Iâ€™m using my 2017 Eccles British Library Writerâ€™s Award to research and write my second novel, Catspaw, which follows two women from Chicago to the Sierra foothills during the California Gold Rush. Women are largely excluded from the mythic-historic narrative of the Gold Rush. Those that do appear are marginal, stereotypical characters: the long-suffering, godly pioneer mother (Sarah Royce), or the savvy prostitute (Belle Cora). I want to tell a story of two women who donâ€™t conform to these stereotypes.
Portrait of Helen Carpenter (Courtesy of the Edward E. Ayer Collection, the Newberry Library, Chicago), from Ho for California!: Women's Overland Diaries from the Huntington Library, edited and annotated by Sandra L. Myres. San Marino: Huntington Library, 1980 Shelfmark: 80/24701
Women were in the minority in the 1849 migration west; but they were there, and they encountered difficulties and opportunities that were unimaginable back east. I wanted to understand the experiences of these women in their own words. Sarah Royceâ€™s renowned memoir, A Frontier Lady (New Haven: Yale University Press, 1932; shelfmark 010409.ee.40) left me with more questions than answers. Written at the urging of her philosopher son Josiah Royce, it tells the story he wanted her to tellâ€”one of Christian fortitude as foundational to California. It left me wondering how she really felt as she left Iowa with her somewhat hapless husband and toddler daughter, bound for the unknown. John Irving wrote that "all memoir is fiction"; but I wanted to read female first-hand accounts that werenâ€™t so starkly in service of a higher narrative.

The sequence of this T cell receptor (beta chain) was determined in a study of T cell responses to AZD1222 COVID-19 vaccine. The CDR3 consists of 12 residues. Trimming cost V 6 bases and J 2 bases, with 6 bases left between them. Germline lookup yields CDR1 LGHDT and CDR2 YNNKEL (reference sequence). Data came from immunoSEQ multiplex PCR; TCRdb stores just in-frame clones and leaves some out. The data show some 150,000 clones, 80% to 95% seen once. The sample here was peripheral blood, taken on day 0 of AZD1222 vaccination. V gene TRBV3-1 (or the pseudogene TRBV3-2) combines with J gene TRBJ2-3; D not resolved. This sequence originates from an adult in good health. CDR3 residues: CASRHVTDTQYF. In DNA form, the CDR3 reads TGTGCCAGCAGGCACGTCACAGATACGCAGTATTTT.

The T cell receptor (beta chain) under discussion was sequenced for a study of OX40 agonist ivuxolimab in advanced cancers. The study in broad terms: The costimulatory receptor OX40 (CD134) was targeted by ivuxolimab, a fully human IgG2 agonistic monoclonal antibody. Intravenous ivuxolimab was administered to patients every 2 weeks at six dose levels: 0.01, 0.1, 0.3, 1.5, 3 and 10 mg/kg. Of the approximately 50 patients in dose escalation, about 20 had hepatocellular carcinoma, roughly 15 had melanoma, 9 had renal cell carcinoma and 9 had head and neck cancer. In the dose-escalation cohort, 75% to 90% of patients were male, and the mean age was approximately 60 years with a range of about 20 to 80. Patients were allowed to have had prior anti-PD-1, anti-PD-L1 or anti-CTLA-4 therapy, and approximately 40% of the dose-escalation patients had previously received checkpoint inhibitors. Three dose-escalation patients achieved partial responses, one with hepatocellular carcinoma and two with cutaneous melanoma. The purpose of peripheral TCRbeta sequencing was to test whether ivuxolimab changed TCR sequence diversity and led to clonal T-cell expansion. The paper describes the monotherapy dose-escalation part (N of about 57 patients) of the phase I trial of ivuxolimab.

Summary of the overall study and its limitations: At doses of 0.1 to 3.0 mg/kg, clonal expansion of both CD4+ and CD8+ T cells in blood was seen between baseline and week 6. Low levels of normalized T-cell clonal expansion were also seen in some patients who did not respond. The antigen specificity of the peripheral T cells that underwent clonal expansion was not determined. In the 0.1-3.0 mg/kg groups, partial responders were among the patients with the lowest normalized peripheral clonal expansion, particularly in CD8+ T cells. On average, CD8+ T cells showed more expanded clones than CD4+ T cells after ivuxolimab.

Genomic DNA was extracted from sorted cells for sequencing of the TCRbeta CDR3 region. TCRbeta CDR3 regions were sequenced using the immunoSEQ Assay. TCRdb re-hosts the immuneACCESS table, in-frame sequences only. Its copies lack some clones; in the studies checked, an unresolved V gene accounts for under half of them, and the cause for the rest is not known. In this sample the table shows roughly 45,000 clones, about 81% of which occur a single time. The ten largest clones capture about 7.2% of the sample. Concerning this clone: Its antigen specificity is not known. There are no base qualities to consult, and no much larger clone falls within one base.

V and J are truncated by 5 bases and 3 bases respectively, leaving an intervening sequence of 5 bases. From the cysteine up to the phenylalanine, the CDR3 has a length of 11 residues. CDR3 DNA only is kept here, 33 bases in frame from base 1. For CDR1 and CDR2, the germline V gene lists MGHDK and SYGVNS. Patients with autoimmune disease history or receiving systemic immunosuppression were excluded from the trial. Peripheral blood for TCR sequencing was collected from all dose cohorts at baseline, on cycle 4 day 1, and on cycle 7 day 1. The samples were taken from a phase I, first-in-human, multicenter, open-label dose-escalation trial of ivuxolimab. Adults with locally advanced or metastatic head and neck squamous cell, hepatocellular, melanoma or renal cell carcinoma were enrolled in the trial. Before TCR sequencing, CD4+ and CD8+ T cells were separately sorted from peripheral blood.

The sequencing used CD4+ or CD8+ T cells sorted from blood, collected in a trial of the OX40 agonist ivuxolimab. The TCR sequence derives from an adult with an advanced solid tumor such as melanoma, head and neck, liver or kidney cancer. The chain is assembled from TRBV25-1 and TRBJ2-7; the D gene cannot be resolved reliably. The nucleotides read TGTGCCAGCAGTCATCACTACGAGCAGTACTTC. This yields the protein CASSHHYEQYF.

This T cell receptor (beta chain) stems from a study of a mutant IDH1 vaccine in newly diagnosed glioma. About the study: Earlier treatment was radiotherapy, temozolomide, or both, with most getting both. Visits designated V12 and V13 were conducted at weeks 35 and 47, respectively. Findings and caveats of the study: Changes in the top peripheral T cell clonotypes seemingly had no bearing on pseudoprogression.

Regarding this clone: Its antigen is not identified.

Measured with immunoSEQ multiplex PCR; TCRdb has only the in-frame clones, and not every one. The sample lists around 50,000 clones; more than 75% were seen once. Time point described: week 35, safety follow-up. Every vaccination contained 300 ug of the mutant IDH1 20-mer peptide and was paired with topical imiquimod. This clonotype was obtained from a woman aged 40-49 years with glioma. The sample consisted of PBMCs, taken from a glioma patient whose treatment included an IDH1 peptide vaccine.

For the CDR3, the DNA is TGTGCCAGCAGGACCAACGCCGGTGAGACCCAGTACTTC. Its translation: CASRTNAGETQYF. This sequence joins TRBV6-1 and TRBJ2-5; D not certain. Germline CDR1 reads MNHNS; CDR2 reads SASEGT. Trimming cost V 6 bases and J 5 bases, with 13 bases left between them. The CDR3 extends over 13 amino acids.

Portrait of Mary Jane Megquier, from a daguerreotype about 1853, from Apron Full of Gold: The Letters of Mary Jane Megquier from San Francisco, 1849-1856. Edited by Robert Glass Cleland. San Marino: Huntington Library, 1949. Shelfmark: W.P.9803/40
The Eccles Centreâ€™s bibliographical guide, Women in the Trans-Mississippi West, 1840-1900 (London: British Library, 1999; shelfmark YC.2000.a.575 ), helped me locate these accounts. From the letters of the outspoken Mary Jane Megquier, with her longing for "a line" from home and her good-natured complaints of "jiggers in [her] feet, a small insect that lays its eggs in your flesh"; to the witty journal of Helen Carpenter ("there is nothing in sight to merit the name Rocky Mountainsâ€”no rocks"); to the letters of Louise Clappe, with her sheer enchantment with "this solemnly beautiful wilderness"â€”these first-hand accounts are invaluable in helping me develop the voices of my female protagonists. I canâ€™t imagine writing my novel without them.
References: Apron Full of Gold: The Letters of Mary Jane Megquier from San Francisco, 1849-1856. Edited by Robert Glass Cleland. San Marino: Huntington Library, 1949. (Shelfmark: W.P.9803/40); California in 1851: The Letters of Dame Shirley, introduction and notes by Carl I. Wheat. San Francisco: Grabhorn Press, 1933. 2 vols. (Shelfmark: YD.2004.a.1634 & YD.2004.a.1493); Ho for California! Women's Overland Diaries from the Huntington Library, edited and annotated by Sandra L. Myres. San Marino, CA: Huntington Library Press, 1980. (Shelfmark: 80/24701